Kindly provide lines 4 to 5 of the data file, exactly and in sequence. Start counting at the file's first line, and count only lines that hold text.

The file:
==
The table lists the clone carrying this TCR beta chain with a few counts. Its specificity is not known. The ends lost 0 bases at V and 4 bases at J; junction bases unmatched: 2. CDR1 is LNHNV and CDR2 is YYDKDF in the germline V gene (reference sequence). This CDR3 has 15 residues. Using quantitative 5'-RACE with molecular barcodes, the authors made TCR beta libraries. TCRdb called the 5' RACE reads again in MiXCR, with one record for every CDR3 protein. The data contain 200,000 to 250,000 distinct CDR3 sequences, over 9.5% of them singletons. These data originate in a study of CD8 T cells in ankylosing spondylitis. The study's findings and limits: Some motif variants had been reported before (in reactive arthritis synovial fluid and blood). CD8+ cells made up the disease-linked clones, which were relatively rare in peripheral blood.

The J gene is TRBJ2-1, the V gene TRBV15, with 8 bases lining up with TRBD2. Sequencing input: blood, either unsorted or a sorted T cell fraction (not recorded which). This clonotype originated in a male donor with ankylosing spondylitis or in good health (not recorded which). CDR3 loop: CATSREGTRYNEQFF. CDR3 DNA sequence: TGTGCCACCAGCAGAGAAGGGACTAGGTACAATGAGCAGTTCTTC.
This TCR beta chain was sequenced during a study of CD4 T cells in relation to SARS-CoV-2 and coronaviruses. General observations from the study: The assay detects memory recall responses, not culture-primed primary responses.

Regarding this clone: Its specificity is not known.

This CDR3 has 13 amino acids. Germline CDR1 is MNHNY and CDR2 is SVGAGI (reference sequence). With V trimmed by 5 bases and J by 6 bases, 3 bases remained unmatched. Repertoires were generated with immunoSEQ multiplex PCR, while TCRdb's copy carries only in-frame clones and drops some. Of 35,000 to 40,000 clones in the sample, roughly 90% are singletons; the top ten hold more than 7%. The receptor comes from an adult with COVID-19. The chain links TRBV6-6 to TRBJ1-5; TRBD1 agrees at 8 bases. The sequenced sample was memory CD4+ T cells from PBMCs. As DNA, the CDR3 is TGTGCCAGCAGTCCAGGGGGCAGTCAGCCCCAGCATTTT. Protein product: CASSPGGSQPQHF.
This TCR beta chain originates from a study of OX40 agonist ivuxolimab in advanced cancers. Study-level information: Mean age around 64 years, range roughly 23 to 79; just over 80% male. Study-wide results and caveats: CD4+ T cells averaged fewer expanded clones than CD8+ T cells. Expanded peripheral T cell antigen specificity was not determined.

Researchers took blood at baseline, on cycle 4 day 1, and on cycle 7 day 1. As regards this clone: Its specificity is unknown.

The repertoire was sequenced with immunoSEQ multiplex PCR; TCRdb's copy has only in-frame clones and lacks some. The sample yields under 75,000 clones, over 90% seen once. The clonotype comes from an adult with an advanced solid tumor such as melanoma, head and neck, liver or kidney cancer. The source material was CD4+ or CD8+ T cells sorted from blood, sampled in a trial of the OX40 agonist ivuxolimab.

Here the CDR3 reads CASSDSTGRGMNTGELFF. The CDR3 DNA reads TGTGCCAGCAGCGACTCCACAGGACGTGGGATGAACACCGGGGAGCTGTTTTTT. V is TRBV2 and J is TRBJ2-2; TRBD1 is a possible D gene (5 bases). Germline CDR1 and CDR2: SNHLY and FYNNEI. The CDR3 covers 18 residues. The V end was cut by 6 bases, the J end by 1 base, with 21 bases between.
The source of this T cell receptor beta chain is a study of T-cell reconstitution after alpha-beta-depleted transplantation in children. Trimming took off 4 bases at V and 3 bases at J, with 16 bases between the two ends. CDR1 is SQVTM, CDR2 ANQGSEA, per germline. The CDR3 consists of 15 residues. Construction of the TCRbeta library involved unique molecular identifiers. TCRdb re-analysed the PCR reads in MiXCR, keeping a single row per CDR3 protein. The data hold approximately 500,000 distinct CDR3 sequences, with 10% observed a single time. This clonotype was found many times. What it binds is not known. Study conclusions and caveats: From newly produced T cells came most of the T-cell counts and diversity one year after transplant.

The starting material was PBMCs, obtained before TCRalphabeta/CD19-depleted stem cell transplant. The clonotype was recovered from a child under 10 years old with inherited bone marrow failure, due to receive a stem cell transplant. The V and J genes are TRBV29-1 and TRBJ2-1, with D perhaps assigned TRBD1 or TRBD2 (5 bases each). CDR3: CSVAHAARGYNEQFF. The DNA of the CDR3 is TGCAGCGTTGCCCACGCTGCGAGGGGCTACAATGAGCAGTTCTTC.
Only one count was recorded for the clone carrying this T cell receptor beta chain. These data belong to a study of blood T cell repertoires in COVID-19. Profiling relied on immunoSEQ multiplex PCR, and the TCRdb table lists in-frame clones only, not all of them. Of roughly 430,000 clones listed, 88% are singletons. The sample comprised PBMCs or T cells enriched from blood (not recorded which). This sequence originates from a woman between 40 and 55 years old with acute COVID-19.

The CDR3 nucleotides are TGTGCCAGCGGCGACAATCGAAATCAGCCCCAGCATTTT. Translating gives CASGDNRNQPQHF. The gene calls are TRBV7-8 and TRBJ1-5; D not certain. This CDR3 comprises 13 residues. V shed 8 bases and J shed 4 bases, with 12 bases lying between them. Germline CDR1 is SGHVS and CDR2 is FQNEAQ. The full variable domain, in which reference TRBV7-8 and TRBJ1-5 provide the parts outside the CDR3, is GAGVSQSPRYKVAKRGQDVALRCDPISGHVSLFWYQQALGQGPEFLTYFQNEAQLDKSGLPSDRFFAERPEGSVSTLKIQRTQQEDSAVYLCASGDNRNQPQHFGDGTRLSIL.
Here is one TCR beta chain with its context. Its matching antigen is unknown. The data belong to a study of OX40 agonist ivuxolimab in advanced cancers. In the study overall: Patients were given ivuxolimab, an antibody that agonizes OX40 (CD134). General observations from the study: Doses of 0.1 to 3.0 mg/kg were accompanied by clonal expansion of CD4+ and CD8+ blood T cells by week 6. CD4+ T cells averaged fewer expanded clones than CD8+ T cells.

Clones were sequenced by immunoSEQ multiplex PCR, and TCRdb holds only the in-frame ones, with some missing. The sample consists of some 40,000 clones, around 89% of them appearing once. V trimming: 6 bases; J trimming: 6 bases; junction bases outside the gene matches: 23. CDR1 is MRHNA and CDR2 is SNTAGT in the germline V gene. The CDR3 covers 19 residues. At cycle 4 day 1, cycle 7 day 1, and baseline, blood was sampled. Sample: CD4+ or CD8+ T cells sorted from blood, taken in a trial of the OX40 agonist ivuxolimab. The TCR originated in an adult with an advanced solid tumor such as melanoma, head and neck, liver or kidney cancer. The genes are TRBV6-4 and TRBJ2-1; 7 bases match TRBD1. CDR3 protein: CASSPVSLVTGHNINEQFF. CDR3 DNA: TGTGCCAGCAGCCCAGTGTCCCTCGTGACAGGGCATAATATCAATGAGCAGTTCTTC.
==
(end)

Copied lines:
Regarding this clone: Its specificity is not known.

This CDR3 has 13 amino acids. Germline CDR1 is MNHNY and CDR2 is SVGAGI (reference sequence). With V trimmed by 5 bases and J by 6 bases, 3 bases remained unmatched. Repertoires were generated with immunoSEQ multiplex PCR, while TCRdb's copy carries only in-frame clones and drops some. Of 35,000 to 40,000 clones in the sample, roughly 90% are singletons; the top ten hold more than 7%. The receptor comes from an adult with COVID-19. The chain links TRBV6-6 to TRBJ1-5; TRBD1 agrees at 8 bases. The sequenced sample was memory CD4+ T cells from PBMCs. As DNA, the CDR3 is TGTGCCAGCAGTCCAGGGGGCAGTCAGCCCCAGCATTTT. Protein product: CASSPGGSQPQHF.